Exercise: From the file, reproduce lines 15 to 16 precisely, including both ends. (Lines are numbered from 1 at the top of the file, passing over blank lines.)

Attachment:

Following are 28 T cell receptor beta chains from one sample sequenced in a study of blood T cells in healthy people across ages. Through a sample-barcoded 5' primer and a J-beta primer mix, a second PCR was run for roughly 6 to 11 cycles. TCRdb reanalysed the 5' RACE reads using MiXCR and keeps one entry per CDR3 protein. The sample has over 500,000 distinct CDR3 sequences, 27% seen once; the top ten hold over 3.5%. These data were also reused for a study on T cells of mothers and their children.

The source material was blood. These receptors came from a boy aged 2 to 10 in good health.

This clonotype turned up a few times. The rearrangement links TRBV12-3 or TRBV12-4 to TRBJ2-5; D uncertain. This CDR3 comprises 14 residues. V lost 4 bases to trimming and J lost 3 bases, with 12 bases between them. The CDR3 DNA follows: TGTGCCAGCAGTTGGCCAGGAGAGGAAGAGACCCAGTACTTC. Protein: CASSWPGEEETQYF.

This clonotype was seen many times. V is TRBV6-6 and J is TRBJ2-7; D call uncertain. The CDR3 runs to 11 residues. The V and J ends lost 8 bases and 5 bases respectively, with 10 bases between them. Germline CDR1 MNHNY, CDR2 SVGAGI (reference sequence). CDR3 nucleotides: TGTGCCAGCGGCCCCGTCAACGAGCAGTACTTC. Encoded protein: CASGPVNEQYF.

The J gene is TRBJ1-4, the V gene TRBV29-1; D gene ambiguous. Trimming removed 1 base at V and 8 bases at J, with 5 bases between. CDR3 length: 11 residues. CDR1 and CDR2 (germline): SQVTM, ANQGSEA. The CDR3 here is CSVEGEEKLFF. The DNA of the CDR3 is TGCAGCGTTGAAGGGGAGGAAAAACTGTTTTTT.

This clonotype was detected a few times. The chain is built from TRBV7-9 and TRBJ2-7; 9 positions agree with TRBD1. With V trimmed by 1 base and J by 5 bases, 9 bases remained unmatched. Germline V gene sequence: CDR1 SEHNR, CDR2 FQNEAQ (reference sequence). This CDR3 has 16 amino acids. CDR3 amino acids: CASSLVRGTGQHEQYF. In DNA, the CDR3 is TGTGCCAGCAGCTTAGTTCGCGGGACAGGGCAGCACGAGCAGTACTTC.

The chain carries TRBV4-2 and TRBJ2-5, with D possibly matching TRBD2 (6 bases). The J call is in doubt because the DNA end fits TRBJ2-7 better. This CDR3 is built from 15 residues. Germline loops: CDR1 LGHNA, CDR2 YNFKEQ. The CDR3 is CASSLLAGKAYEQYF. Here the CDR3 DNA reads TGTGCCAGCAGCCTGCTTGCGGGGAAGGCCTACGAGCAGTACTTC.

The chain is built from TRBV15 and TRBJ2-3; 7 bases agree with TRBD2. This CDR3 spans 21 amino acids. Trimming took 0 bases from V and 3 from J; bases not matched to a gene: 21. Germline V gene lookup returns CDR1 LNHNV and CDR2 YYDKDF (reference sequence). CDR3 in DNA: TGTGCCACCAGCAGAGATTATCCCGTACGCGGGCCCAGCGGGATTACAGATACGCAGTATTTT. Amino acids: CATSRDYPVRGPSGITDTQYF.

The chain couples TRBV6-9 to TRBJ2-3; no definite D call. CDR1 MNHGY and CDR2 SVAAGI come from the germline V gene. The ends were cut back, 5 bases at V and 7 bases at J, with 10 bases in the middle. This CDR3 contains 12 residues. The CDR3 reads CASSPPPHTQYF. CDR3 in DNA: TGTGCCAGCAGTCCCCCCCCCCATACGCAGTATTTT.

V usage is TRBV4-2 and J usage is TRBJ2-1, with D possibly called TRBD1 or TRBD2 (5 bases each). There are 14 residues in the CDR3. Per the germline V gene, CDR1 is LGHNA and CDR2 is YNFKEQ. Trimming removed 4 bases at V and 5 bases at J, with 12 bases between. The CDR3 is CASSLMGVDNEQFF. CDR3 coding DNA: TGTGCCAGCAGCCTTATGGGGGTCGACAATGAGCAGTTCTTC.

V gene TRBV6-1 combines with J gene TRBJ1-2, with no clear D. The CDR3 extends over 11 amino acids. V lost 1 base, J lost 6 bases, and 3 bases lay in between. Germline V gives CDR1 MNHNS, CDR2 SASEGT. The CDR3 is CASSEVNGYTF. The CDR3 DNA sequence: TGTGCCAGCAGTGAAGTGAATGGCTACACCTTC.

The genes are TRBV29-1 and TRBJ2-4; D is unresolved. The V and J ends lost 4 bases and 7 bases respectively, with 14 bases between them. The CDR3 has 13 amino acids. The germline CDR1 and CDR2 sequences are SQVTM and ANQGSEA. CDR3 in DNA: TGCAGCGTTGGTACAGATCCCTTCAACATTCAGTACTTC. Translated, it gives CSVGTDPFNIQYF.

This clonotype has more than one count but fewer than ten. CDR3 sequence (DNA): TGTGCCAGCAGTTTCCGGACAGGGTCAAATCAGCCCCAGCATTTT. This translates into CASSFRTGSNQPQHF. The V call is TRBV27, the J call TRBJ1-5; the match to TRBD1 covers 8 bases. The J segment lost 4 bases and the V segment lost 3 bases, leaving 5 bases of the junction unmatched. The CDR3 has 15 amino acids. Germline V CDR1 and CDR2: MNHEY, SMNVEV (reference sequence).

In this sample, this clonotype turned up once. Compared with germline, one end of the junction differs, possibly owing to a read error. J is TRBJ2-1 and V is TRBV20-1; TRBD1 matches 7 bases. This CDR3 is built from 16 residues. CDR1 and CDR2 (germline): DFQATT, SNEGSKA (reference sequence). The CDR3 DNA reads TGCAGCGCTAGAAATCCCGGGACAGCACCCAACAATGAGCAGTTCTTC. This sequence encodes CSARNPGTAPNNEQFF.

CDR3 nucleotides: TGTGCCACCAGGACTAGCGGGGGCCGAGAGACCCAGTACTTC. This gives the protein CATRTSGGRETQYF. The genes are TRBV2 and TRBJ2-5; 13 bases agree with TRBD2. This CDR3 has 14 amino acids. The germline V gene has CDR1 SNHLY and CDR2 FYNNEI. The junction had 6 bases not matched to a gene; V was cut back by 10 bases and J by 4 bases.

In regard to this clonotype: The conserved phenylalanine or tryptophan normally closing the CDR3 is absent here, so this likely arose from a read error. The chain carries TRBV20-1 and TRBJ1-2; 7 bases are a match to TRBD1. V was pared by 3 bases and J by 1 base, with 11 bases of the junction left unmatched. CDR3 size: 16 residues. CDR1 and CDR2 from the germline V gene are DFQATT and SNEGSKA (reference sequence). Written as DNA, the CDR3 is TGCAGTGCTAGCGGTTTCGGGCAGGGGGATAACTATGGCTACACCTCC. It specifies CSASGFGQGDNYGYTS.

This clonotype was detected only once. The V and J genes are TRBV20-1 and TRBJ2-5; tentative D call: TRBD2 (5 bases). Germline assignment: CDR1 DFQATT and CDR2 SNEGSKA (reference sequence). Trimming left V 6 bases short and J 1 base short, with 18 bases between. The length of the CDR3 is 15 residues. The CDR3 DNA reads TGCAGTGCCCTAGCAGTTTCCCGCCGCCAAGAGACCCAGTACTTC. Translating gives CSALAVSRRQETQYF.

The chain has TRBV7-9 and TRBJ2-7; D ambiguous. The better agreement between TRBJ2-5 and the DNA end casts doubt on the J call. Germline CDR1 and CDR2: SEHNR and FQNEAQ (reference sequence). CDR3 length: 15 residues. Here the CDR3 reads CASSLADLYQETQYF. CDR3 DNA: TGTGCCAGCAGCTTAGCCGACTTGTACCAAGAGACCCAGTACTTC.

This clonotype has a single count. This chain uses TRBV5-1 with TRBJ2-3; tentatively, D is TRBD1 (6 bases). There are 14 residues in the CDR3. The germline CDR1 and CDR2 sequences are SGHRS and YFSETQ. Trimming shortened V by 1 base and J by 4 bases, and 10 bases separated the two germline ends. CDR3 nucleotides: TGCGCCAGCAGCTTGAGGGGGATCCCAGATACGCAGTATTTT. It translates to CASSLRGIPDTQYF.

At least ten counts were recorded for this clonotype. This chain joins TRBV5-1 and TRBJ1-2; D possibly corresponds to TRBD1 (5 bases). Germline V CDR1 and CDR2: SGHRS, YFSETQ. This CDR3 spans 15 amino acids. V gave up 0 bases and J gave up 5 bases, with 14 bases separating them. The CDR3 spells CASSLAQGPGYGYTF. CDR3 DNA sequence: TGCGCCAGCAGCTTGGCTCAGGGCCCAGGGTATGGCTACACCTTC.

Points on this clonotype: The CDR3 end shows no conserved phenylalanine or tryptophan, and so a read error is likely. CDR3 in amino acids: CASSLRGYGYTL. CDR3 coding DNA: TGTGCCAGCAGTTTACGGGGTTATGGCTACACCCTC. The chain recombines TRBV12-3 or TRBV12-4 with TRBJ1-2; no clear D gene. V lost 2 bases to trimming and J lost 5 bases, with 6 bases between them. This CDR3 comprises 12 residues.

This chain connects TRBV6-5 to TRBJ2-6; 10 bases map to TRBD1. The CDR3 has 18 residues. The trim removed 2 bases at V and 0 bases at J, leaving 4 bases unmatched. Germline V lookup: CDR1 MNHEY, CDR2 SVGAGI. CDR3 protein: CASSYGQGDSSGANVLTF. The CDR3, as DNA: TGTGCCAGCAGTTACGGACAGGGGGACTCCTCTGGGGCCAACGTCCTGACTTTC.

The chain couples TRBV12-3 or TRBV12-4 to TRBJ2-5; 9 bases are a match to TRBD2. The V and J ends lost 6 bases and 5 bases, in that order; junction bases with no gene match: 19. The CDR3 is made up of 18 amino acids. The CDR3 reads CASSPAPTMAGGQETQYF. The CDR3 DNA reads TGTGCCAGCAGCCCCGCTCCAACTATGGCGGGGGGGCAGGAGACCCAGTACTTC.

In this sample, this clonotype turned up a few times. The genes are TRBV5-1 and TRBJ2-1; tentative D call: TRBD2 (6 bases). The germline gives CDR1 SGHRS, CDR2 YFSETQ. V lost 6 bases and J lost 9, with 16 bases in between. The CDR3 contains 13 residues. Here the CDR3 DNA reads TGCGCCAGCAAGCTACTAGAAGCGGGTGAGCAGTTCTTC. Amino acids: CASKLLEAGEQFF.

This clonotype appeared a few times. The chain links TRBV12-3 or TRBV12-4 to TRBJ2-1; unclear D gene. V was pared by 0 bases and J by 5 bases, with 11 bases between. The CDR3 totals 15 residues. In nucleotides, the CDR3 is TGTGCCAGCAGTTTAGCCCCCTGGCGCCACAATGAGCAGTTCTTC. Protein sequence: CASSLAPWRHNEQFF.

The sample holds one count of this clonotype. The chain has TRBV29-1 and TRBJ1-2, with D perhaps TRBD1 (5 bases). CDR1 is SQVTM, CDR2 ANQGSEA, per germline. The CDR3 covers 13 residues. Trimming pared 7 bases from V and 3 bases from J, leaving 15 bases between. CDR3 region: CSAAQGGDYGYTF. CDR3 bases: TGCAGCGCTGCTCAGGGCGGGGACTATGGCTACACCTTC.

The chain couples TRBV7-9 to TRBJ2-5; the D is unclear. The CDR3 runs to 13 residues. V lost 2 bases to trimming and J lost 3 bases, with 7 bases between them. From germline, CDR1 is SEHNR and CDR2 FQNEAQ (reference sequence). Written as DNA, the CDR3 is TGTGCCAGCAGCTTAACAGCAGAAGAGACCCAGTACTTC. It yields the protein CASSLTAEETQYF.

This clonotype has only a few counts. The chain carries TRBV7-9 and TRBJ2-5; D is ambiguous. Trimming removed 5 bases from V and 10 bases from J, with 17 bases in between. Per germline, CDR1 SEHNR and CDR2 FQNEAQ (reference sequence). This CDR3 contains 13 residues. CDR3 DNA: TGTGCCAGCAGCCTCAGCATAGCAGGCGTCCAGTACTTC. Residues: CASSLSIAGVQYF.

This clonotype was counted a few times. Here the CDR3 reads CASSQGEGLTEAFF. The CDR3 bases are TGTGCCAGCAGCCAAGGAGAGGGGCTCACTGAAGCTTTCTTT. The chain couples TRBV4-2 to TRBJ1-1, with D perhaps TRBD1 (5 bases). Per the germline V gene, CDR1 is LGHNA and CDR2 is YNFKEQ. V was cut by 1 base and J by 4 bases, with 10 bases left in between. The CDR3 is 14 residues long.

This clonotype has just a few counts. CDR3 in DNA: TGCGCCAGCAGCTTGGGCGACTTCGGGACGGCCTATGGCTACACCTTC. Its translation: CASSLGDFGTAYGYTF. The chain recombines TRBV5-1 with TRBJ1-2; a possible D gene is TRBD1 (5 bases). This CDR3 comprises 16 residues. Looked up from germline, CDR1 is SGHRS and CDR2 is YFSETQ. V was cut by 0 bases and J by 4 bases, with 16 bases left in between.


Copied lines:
CDR3 nucleotides: TGTGCCACCAGGACTAGCGGGGGCCGAGAGACCCAGTACTTC. This gives the protein CATRTSGGRETQYF. The genes are TRBV2 and TRBJ2-5; 13 bases agree with TRBD2. This CDR3 has 14 amino acids. The germline V gene has CDR1 SNHLY and CDR2 FYNNEI. The junction had 6 bases not matched to a gene; V was cut back by 10 bases and J by 4 bases.

In regard to this clonotype: The conserved phenylalanine or tryptophan normally closing the CDR3 is absent here, so this likely arose from a read error. The chain carries TRBV20-1 and TRBJ1-2; 7 bases are a match to TRBD1. V was pared by 3 bases and J by 1 base, with 11 bases of the junction left unmatched. CDR3 size: 16 residues. CDR1 and CDR2 from the germline V gene are DFQATT and SNEGSKA (reference sequence). Written as DNA, the CDR3 is TGCAGTGCTAGCGGTTTCGGGCAGGGGGATAACTATGGCTACACCTCC. It specifies CSASGFGQGDNYGYTS.